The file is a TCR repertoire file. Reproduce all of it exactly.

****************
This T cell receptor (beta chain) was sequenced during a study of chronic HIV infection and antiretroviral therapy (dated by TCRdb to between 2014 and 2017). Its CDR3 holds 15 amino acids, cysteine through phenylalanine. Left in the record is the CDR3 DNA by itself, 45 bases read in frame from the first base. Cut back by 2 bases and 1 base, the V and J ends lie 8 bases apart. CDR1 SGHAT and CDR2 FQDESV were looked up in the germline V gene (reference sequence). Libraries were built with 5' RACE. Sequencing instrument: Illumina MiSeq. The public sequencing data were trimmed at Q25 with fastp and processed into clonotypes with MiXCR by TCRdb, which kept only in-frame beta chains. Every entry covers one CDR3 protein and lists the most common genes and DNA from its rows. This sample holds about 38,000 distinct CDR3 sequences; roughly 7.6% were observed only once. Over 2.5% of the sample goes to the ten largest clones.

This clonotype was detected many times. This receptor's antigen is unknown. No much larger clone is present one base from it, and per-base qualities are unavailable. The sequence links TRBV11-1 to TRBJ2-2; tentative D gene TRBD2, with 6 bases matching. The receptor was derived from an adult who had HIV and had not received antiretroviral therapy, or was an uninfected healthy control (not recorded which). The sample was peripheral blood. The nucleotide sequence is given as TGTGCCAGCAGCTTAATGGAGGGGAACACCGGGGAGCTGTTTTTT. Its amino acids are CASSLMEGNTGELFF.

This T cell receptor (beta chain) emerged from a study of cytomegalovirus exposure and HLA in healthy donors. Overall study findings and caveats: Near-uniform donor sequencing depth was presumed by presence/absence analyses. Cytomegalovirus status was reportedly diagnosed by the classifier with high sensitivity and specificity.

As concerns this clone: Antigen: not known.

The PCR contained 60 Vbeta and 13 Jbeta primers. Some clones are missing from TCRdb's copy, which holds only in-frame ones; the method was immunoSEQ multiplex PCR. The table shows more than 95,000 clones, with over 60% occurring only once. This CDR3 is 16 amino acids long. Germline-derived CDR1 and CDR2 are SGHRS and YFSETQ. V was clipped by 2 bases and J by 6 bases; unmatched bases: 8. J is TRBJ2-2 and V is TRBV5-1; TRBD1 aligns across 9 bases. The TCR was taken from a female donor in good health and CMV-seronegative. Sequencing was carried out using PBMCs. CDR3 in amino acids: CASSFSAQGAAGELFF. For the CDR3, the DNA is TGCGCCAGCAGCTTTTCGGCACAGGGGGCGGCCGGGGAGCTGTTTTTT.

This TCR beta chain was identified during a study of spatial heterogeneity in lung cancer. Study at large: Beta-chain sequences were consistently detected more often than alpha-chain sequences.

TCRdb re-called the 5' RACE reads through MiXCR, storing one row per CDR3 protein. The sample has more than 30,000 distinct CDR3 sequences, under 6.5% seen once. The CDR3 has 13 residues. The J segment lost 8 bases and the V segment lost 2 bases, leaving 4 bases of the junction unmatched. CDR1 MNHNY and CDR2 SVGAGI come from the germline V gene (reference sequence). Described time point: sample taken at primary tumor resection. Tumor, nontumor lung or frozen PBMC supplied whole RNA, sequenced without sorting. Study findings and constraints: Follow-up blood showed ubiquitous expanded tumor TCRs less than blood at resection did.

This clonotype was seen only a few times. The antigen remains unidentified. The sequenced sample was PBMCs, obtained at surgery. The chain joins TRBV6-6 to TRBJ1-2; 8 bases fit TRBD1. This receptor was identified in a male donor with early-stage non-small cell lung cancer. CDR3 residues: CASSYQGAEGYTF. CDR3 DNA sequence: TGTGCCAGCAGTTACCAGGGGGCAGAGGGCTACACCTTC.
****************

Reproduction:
This T cell receptor (beta chain) was sequenced during a study of chronic HIV infection and antiretroviral therapy (dated by TCRdb to between 2014 and 2017). Its CDR3 holds 15 amino acids, cysteine through phenylalanine. Left in the record is the CDR3 DNA by itself, 45 bases read in frame from the first base. Cut back by 2 bases and 1 base, the V and J ends lie 8 bases apart. CDR1 SGHAT and CDR2 FQDESV were looked up in the germline V gene (reference sequence). Libraries were built with 5' RACE. Sequencing instrument: Illumina MiSeq. The public sequencing data were trimmed at Q25 with fastp and processed into clonotypes with MiXCR by TCRdb, which kept only in-frame beta chains. Every entry covers one CDR3 protein and lists the most common genes and DNA from its rows. This sample holds about 38,000 distinct CDR3 sequences; roughly 7.6% were observed only once. Over 2.5% of the sample goes to the ten largest clones.

This clonotype was detected many times. This receptor's antigen is unknown. No much larger clone is present one base from it, and per-base qualities are unavailable. The sequence links TRBV11-1 to TRBJ2-2; tentative D gene TRBD2, with 6 bases matching. The receptor was derived from an adult who had HIV and had not received antiretroviral therapy, or was an uninfected healthy control (not recorded which). The sample was peripheral blood. The nucleotide sequence is given as TGTGCCAGCAGCTTAATGGAGGGGAACACCGGGGAGCTGTTTTTT. Its amino acids are CASSLMEGNTGELFF.

This T cell receptor (beta chain) emerged from a study of cytomegalovirus exposure and HLA in healthy donors. Overall study findings and caveats: Near-uniform donor sequencing depth was presumed by presence/absence analyses. Cytomegalovirus status was reportedly diagnosed by the classifier with high sensitivity and specificity.

As concerns this clone: Antigen: not known.

The PCR contained 60 Vbeta and 13 Jbeta primers. Some clones are missing from TCRdb's copy, which holds only in-frame ones; the method was immunoSEQ multiplex PCR. The table shows more than 95,000 clones, with over 60% occurring only once. This CDR3 is 16 amino acids long. Germline-derived CDR1 and CDR2 are SGHRS and YFSETQ. V was clipped by 2 bases and J by 6 bases; unmatched bases: 8. J is TRBJ2-2 and V is TRBV5-1; TRBD1 aligns across 9 bases. The TCR was taken from a female donor in good health and CMV-seronegative. Sequencing was carried out using PBMCs. CDR3 in amino acids: CASSFSAQGAAGELFF. For the CDR3, the DNA is TGCGCCAGCAGCTTTTCGGCACAGGGGGCGGCCGGGGAGCTGTTTTTT.

This TCR beta chain was identified during a study of spatial heterogeneity in lung cancer. Study at large: Beta-chain sequences were consistently detected more often than alpha-chain sequences.

TCRdb re-called the 5' RACE reads through MiXCR, storing one row per CDR3 protein. The sample has more than 30,000 distinct CDR3 sequences, under 6.5% seen once. The CDR3 has 13 residues. The J segment lost 8 bases and the V segment lost 2 bases, leaving 4 bases of the junction unmatched. CDR1 MNHNY and CDR2 SVGAGI come from the germline V gene (reference sequence). Described time point: sample taken at primary tumor resection. Tumor, nontumor lung or frozen PBMC supplied whole RNA, sequenced without sorting. Study findings and constraints: Follow-up blood showed ubiquitous expanded tumor TCRs less than blood at resection did.

This clonotype was seen only a few times. The antigen remains unidentified. The sequenced sample was PBMCs, obtained at surgery. The chain joins TRBV6-6 to TRBJ1-2; 8 bases fit TRBD1. This receptor was identified in a male donor with early-stage non-small cell lung cancer. CDR3 residues: CASSYQGAEGYTF. CDR3 DNA sequence: TGTGCCAGCAGTTACCAGGGGGCAGAGGGCTACACCTTC.